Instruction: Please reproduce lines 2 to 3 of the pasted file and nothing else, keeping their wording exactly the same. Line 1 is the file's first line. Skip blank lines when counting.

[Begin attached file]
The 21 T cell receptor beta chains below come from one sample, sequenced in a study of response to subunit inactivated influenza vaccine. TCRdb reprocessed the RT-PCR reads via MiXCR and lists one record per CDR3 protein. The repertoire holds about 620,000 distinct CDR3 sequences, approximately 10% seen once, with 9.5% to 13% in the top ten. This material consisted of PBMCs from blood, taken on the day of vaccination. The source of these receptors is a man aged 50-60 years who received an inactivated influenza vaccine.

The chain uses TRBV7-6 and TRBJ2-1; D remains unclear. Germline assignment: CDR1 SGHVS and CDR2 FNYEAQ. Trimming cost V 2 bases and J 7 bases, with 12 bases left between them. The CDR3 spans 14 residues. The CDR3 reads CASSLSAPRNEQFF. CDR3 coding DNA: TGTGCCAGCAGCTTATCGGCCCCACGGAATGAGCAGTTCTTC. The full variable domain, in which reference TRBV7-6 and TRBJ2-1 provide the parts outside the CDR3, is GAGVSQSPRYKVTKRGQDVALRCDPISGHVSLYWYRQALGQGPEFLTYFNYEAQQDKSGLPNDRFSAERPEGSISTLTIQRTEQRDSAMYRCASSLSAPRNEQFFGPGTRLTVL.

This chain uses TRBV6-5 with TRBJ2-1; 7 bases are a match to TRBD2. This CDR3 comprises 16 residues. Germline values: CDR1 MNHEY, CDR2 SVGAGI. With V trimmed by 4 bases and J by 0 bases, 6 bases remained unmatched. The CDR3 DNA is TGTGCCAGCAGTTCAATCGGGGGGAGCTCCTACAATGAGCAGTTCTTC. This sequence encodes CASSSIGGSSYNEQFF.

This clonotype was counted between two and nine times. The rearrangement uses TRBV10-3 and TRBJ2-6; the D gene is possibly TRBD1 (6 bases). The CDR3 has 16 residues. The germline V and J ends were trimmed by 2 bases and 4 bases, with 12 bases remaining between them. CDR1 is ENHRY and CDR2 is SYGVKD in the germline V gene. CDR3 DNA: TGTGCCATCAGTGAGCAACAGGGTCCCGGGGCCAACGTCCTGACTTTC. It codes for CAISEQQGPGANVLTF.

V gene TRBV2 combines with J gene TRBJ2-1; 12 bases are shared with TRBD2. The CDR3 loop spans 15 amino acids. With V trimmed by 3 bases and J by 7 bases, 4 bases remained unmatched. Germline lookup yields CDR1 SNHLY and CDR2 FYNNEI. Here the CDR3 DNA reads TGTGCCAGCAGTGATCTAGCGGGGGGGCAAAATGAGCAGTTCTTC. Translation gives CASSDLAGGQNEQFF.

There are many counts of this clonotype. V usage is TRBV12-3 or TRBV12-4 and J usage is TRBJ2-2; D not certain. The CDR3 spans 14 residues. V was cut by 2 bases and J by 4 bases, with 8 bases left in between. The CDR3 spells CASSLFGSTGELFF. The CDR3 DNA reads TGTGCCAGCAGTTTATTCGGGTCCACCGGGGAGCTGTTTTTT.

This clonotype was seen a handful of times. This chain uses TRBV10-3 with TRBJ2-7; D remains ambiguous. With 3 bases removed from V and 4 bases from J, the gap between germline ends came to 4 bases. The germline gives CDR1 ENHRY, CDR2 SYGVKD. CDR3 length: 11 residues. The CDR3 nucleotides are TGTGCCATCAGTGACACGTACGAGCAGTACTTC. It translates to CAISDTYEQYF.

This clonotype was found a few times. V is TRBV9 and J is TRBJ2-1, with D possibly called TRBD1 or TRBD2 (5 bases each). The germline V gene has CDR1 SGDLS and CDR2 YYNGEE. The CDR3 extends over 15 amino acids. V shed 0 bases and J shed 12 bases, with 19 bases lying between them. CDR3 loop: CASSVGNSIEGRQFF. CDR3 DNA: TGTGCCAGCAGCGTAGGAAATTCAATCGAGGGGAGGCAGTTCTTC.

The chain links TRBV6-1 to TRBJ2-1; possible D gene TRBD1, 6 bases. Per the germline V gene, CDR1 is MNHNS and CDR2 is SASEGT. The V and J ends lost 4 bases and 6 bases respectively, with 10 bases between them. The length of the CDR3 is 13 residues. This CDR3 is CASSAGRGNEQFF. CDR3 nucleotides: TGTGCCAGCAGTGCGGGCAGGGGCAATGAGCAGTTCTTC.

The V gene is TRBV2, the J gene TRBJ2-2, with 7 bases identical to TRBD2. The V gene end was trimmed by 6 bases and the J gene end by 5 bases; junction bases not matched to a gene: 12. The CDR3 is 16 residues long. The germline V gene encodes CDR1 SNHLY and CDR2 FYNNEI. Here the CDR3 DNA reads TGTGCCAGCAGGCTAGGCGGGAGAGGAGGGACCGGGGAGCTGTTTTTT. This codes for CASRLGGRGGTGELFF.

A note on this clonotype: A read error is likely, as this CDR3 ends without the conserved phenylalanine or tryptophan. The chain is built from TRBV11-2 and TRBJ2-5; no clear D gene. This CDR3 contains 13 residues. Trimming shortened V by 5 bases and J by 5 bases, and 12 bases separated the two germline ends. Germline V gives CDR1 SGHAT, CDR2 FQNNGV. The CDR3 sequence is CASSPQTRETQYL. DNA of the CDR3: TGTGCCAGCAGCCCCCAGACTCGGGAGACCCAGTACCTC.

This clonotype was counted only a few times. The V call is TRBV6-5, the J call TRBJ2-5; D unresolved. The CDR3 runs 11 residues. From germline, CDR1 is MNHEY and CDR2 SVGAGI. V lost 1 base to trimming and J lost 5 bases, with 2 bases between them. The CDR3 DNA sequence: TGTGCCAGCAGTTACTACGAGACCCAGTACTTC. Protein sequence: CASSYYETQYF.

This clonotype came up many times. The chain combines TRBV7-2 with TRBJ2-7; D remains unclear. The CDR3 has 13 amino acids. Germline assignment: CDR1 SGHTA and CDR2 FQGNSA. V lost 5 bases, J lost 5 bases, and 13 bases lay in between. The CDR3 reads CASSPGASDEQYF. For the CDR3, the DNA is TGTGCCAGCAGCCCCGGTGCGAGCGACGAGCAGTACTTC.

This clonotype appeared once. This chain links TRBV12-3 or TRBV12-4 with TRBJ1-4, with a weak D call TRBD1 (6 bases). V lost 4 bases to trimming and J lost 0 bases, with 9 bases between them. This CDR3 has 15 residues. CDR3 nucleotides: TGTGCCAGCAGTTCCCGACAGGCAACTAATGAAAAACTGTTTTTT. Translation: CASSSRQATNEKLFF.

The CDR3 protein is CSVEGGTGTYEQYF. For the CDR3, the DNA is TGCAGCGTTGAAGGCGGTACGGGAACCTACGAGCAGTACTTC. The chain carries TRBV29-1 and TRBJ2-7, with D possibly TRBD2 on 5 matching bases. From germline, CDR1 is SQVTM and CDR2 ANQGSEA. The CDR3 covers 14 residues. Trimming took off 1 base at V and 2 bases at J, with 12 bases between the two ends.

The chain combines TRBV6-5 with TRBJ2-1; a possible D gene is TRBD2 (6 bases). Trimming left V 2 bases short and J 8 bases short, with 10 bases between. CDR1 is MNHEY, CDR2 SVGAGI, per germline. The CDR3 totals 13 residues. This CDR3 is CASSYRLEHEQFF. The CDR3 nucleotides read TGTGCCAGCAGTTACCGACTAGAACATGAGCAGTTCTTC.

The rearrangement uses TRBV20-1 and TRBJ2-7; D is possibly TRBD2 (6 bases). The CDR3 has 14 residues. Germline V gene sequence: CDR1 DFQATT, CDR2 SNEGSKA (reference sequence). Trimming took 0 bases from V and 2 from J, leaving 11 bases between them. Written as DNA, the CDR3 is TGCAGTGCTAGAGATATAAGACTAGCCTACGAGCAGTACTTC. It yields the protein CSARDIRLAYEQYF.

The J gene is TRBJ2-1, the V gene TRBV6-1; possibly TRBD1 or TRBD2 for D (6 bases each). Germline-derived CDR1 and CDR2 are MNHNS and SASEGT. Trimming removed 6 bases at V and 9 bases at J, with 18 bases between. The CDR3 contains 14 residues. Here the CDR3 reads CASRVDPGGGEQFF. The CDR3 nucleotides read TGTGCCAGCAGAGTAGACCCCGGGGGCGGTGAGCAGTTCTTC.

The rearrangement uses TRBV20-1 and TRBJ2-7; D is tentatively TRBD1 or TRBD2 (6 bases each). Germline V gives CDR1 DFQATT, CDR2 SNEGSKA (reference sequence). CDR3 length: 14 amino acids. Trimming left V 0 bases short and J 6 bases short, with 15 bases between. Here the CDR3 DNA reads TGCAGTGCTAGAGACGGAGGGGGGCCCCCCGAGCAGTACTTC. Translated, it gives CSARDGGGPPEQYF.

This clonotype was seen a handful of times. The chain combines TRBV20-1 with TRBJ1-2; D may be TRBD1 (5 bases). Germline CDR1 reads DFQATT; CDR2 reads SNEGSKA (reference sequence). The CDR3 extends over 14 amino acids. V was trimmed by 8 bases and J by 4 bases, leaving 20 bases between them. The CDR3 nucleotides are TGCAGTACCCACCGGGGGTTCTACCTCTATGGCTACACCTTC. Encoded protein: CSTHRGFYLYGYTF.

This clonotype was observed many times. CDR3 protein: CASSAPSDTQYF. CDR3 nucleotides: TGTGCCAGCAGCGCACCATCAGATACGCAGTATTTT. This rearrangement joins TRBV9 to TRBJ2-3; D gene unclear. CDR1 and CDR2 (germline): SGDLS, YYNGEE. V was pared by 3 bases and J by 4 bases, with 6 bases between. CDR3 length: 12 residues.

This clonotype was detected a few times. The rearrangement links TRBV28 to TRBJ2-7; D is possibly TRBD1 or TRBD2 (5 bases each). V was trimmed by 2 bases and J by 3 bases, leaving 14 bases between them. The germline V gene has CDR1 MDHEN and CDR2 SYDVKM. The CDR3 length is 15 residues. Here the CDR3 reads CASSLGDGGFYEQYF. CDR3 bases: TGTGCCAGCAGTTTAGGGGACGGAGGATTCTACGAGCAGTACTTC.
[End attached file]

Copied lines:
The chain uses TRBV7-6 and TRBJ2-1; D remains unclear. Germline assignment: CDR1 SGHVS and CDR2 FNYEAQ. Trimming cost V 2 bases and J 7 bases, with 12 bases left between them. The CDR3 spans 14 residues. The CDR3 reads CASSLSAPRNEQFF. CDR3 coding DNA: TGTGCCAGCAGCTTATCGGCCCCACGGAATGAGCAGTTCTTC. The full variable domain, in which reference TRBV7-6 and TRBJ2-1 provide the parts outside the CDR3, is GAGVSQSPRYKVTKRGQDVALRCDPISGHVSLYWYRQALGQGPEFLTYFNYEAQQDKSGLPNDRFSAERPEGSISTLTIQRTEQRDSAMYRCASSLSAPRNEQFFGPGTRLTVL.

This chain uses TRBV6-5 with TRBJ2-1; 7 bases are a match to TRBD2. This CDR3 comprises 16 residues. Germline values: CDR1 MNHEY, CDR2 SVGAGI. With V trimmed by 4 bases and J by 0 bases, 6 bases remained unmatched. The CDR3 DNA is TGTGCCAGCAGTTCAATCGGGGGGAGCTCCTACAATGAGCAGTTCTTC. This sequence encodes CASSSIGGSSYNEQFF.